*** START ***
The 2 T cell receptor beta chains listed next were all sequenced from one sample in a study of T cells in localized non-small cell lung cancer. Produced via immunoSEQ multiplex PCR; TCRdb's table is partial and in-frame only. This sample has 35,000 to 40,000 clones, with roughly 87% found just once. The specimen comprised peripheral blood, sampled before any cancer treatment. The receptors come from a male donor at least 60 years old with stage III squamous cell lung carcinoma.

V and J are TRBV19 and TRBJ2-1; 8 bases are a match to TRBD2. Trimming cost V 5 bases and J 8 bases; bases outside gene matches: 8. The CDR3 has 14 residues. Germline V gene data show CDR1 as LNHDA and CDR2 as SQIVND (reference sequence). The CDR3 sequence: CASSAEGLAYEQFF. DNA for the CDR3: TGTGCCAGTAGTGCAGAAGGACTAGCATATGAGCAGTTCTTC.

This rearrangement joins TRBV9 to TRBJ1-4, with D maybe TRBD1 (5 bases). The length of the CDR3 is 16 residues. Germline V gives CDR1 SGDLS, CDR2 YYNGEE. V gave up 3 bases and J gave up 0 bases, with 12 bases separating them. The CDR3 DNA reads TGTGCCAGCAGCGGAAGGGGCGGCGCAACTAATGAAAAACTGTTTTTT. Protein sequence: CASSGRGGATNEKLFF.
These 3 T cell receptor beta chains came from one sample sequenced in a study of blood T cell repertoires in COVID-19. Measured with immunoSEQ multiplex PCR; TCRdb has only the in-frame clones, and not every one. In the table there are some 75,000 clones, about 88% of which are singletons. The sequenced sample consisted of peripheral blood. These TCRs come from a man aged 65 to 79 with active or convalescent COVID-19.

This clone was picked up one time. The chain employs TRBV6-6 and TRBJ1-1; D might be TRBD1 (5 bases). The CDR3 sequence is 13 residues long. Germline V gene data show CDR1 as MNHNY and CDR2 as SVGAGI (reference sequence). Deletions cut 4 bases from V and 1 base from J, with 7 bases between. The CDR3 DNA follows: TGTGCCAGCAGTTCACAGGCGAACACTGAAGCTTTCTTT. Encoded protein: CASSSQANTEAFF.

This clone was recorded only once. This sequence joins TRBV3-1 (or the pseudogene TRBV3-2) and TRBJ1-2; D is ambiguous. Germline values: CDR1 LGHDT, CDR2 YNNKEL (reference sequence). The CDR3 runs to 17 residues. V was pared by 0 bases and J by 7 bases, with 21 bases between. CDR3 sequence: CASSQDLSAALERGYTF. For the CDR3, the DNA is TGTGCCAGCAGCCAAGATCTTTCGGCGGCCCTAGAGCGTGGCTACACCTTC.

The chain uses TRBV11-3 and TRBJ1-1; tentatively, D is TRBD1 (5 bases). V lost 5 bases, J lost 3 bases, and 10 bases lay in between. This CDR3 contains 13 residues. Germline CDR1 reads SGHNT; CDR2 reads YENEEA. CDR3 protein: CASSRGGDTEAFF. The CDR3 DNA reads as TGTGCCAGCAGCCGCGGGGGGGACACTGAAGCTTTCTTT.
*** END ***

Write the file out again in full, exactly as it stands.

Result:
The 2 T cell receptor beta chains listed next were all sequenced from one sample in a study of T cells in localized non-small cell lung cancer. Produced via immunoSEQ multiplex PCR; TCRdb's table is partial and in-frame only. This sample has 35,000 to 40,000 clones, with roughly 87% found just once. The specimen comprised peripheral blood, sampled before any cancer treatment. The receptors come from a male donor at least 60 years old with stage III squamous cell lung carcinoma.

V and J are TRBV19 and TRBJ2-1; 8 bases are a match to TRBD2. Trimming cost V 5 bases and J 8 bases; bases outside gene matches: 8. The CDR3 has 14 residues. Germline V gene data show CDR1 as LNHDA and CDR2 as SQIVND (reference sequence). The CDR3 sequence: CASSAEGLAYEQFF. DNA for the CDR3: TGTGCCAGTAGTGCAGAAGGACTAGCATATGAGCAGTTCTTC.

This rearrangement joins TRBV9 to TRBJ1-4, with D maybe TRBD1 (5 bases). The length of the CDR3 is 16 residues. Germline V gives CDR1 SGDLS, CDR2 YYNGEE. V gave up 3 bases and J gave up 0 bases, with 12 bases separating them. The CDR3 DNA reads TGTGCCAGCAGCGGAAGGGGCGGCGCAACTAATGAAAAACTGTTTTTT. Protein sequence: CASSGRGGATNEKLFF.
These 3 T cell receptor beta chains came from one sample sequenced in a study of blood T cell repertoires in COVID-19. Measured with immunoSEQ multiplex PCR; TCRdb has only the in-frame clones, and not every one. In the table there are some 75,000 clones, about 88% of which are singletons. The sequenced sample consisted of peripheral blood. These TCRs come from a man aged 65 to 79 with active or convalescent COVID-19.

This clone was picked up one time. The chain employs TRBV6-6 and TRBJ1-1; D might be TRBD1 (5 bases). The CDR3 sequence is 13 residues long. Germline V gene data show CDR1 as MNHNY and CDR2 as SVGAGI (reference sequence). Deletions cut 4 bases from V and 1 base from J, with 7 bases between. The CDR3 DNA follows: TGTGCCAGCAGTTCACAGGCGAACACTGAAGCTTTCTTT. Encoded protein: CASSSQANTEAFF.

This clone was recorded only once. This sequence joins TRBV3-1 (or the pseudogene TRBV3-2) and TRBJ1-2; D is ambiguous. Germline values: CDR1 LGHDT, CDR2 YNNKEL (reference sequence). The CDR3 runs to 17 residues. V was pared by 0 bases and J by 7 bases, with 21 bases between. CDR3 sequence: CASSQDLSAALERGYTF. For the CDR3, the DNA is TGTGCCAGCAGCCAAGATCTTTCGGCGGCCCTAGAGCGTGGCTACACCTTC.

The chain uses TRBV11-3 and TRBJ1-1; tentatively, D is TRBD1 (5 bases). V lost 5 bases, J lost 3 bases, and 10 bases lay in between. This CDR3 contains 13 residues. Germline CDR1 reads SGHNT; CDR2 reads YENEEA. CDR3 protein: CASSRGGDTEAFF. The CDR3 DNA reads as TGTGCCAGCAGCCGCGGGGGGGACACTGAAGCTTTCTTT.